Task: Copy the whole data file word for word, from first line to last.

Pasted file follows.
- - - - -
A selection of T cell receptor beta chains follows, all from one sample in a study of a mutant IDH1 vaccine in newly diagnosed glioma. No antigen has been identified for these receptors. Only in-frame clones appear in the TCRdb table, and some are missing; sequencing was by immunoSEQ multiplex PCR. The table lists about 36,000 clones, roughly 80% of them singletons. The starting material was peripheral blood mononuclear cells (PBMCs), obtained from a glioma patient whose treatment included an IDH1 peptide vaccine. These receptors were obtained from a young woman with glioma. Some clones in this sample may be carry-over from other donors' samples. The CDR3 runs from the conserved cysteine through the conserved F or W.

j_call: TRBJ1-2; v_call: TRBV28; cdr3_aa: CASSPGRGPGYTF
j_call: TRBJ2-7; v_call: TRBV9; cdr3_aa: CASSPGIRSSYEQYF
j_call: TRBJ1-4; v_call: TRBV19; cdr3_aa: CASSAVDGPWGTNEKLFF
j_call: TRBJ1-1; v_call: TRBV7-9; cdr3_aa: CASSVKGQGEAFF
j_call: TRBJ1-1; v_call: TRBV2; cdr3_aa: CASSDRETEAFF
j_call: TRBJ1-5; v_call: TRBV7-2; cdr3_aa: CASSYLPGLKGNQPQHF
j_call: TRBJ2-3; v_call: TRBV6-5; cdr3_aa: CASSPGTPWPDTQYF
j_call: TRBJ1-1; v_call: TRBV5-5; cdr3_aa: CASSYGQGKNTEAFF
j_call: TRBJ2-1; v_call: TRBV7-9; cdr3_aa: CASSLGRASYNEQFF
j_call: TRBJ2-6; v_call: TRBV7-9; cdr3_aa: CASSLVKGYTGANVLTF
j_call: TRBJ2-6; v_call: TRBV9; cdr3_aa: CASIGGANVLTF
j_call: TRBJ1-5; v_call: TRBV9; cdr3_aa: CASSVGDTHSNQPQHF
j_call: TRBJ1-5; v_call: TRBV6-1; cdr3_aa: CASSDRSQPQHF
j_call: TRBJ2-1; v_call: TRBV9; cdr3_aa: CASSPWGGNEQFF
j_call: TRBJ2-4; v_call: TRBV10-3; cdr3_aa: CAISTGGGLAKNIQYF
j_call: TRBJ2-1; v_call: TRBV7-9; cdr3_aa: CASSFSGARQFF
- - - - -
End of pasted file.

A selection of T cell receptor beta chains follows, all from one sample in a study of a mutant IDH1 vaccine in newly diagnosed glioma. No antigen has been identified for these receptors. Only in-frame clones appear in the TCRdb table, and some are missing; sequencing was by immunoSEQ multiplex PCR. The table lists about 36,000 clones, roughly 80% of them singletons. The starting material was peripheral blood mononuclear cells (PBMCs), obtained from a glioma patient whose treatment included an IDH1 peptide vaccine. These receptors were obtained from a young woman with glioma. Some clones in this sample may be carry-over from other donors' samples. The CDR3 runs from the conserved cysteine through the conserved F or W.

j_call: TRBJ1-2; v_call: TRBV28; cdr3_aa: CASSPGRGPGYTF
j_call: TRBJ2-7; v_call: TRBV9; cdr3_aa: CASSPGIRSSYEQYF
j_call: TRBJ1-4; v_call: TRBV19; cdr3_aa: CASSAVDGPWGTNEKLFF
j_call: TRBJ1-1; v_call: TRBV7-9; cdr3_aa: CASSVKGQGEAFF
j_call: TRBJ1-1; v_call: TRBV2; cdr3_aa: CASSDRETEAFF
j_call: TRBJ1-5; v_call: TRBV7-2; cdr3_aa: CASSYLPGLKGNQPQHF
j_call: TRBJ2-3; v_call: TRBV6-5; cdr3_aa: CASSPGTPWPDTQYF
j_call: TRBJ1-1; v_call: TRBV5-5; cdr3_aa: CASSYGQGKNTEAFF
j_call: TRBJ2-1; v_call: TRBV7-9; cdr3_aa: CASSLGRASYNEQFF
j_call: TRBJ2-6; v_call: TRBV7-9; cdr3_aa: CASSLVKGYTGANVLTF
j_call: TRBJ2-6; v_call: TRBV9; cdr3_aa: CASIGGANVLTF
j_call: TRBJ1-5; v_call: TRBV9; cdr3_aa: CASSVGDTHSNQPQHF
j_call: TRBJ1-5; v_call: TRBV6-1; cdr3_aa: CASSDRSQPQHF
j_call: TRBJ2-1; v_call: TRBV9; cdr3_aa: CASSPWGGNEQFF
j_call: TRBJ2-4; v_call: TRBV10-3; cdr3_aa: CAISTGGGLAKNIQYF
j_call: TRBJ2-1; v_call: TRBV7-9; cdr3_aa: CASSFSGARQFF